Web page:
The National Trial Lawyers
BBB
Million Dollar Advocates Forum
10 Best
Asbestos Mesothelioma Trial Lawyers - Top 10
Best Attorneys of America
Veteran Approved
Americas Top 100
Lawyers of Distinction
The American Association For Justice
Best Law Firms Of America
Top American Lawyers

A recent report by Reuters details troubling links between the Food and Drug Administration (FDA) and pharmaceutical and cosmetics giant Johnson & Johnson concerning efforts by safety advocates to conduct testing and provide warning labels to consumers about the potential risks of asbestos contamination in talcum powder products. The investigation details how, over decades, the FDA often relied upon testing or otherwise deferred to individuals linked to Johnson & Johnson when making determinations about the safety of the company’s talc-based products.

The special report shows that since the 1970s, federal regulators have deferred to Johnson & Johnson when independent scientists and researchers brought up concerns that talcum powder products may be contaminated with carcinogenic asbestos. When a line of cosmetics products tested positive for asbestos back in March 2019, the FDA noted “We are dependent on manufacturers to take steps to ensure the safety of their products.” Most recently, Johnson & Johnson conducted a voluntary recall of its iconic Baby Powder after the FDA found that the product tested positive for asbestos.

In chronicling the FDA’s deference to Johnson & Johnson, the report shows that federal regulators were concerned about asbestos fibers in talcum powder as far back as the 1970s, but quickly ended inquiries after assurances from companies using talc that their products were safe. Eventually, the role of monitoring and testing talc-based products fell to the Cosmetic Toiletry and Fragrance Association after convincing the FDA that manufacturers were best suited to conduct oversight.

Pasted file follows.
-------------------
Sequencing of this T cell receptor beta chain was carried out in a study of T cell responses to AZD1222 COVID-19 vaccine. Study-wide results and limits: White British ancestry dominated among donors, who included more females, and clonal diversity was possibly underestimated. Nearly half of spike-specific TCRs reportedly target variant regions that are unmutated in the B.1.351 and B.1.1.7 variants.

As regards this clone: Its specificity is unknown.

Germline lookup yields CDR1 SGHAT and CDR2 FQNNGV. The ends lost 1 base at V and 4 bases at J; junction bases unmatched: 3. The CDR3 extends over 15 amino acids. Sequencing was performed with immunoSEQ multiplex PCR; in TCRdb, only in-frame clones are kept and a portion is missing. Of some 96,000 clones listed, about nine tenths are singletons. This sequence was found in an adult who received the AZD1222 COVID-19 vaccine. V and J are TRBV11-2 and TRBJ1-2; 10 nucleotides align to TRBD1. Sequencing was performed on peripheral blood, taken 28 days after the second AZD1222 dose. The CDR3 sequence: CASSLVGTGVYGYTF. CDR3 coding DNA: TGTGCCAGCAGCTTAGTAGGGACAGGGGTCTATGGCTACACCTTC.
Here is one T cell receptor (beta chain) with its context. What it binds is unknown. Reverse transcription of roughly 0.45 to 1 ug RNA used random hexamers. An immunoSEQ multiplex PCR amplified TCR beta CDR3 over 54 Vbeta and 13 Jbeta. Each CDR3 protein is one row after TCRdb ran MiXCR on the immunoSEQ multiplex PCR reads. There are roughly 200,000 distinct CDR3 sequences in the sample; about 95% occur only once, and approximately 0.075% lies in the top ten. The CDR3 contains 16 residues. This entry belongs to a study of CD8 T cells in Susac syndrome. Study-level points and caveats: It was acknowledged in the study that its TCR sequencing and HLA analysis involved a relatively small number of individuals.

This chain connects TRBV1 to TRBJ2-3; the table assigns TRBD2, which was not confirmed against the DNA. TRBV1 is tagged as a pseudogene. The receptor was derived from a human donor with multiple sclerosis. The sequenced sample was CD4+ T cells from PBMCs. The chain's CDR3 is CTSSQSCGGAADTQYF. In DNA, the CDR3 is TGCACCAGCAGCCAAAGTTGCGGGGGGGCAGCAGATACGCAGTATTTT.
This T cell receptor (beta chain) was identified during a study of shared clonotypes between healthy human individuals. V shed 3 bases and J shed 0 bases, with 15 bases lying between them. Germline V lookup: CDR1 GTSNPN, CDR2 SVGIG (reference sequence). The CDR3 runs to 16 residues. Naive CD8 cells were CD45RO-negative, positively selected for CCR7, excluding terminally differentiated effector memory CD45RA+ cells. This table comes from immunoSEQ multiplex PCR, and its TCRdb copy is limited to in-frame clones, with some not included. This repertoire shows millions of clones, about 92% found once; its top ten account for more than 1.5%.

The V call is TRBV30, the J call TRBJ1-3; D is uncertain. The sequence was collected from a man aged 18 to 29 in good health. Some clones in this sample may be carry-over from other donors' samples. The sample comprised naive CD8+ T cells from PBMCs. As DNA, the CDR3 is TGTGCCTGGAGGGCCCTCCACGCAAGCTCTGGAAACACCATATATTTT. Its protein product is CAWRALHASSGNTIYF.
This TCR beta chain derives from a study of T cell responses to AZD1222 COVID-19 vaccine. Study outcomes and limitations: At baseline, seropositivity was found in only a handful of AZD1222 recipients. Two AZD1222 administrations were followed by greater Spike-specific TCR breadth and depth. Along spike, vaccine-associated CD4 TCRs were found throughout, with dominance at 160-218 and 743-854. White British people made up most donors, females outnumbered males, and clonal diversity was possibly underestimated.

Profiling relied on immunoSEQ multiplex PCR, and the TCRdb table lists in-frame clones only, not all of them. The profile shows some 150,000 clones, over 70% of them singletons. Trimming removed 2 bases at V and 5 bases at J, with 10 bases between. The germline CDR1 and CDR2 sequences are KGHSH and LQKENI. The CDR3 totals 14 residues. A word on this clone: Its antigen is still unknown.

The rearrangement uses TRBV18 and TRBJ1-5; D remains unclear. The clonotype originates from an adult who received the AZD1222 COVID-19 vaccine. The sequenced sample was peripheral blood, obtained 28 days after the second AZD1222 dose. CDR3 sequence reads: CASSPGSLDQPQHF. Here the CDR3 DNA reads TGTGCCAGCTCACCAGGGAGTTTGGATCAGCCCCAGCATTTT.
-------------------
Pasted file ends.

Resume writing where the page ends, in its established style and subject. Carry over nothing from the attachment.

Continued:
Attorneys representing plaintiffs in thousands of talcum powder asbestos cancer lawsuits recently asked a federal judge to allow additional supplementation in evidentiary proceedings following the Food and Drug Administration’s (FDA) testing of talcum powder products. The judge’s ruling in these key evidentiary proceedings are expected to have a tremendous impact on how the thousands of cases in federal court against pharmaceutical and cosmetics giant Johnson & Johnson will play out over the coming months and years.

In October 2019, the FDA announced that samples taken from certain lots of Johnson & Johnson’s Baby Powder tested positive for trace amounts of deadly asbestos fibers, prompting the company to issue a voluntary recall of an estimated 33,000 bottles of its iconic product. In the wake of those positive asbestos tests, the plaintiffs’ lawyers have filed Freedom of Information Act requests with the FDA to obtain documents related to the lab tests, and asked Johnson & Johnson to provide discovery regarding the same materials.

Attorneys for the asbestos cancer victims have asked the New Jersey federal judge presiding over the key evidentiary hearings to allow the plaintiffs to include the additional information gathered in their legal briefs for the proceeding. Those proceedings, known as Daubert hearings, will decide which of the 39 expert witnesses named by both sides will be allowed to be presented to potential juries in the estimated 12,400 cases on the docket in federal courts across the country.

An Idaho jury recently awarded a 71-year-old Idaho woman $43.3 million verdict in a talcum powder mesothelioma cancer lawsuit alleging the defendant caused her condition by knowingly marketing its carcinogenic talc-based products. The lawsuit named New Jersey-based  pharmaceutical and cosmetics giant Johnson & Johnson as the defendant, asserting that the company knew for decades about the risk of asbestos in its Baby Powder and Shower to Shower would post to consumers but provided no warning.

The Los Angeles jury deliberated for six days before reaching its verdict, agreeing with the plaintiff that her mesothelioma cancer was caused by talc-based products manufactured and sold by Johnson & Johnson. The verdict was a repudiation of positions taken by Johnson & Johnson and its attorneys which asserted that the victim’s cancer was not caused by asbestos exposure in talc, but rather due to atmospheric exposure while living in an industrial area of Los Angeles decades earlier.

The jury’s award included $1.2 million in economic damages which includes past and future medical expenses, $6.5 million for past noneconomic damages, $20 million for the plaintiff’s husband and $12.6 million for future noneconomic damages. Jurors were presented evidence that the victim’s cancer tissue contained both anthophyllite and tremolite asbestos, which are two forms of the mineral that have been confirmed to be in Johnson & Johnson’s Baby Powder as well as their Shower to Shower product.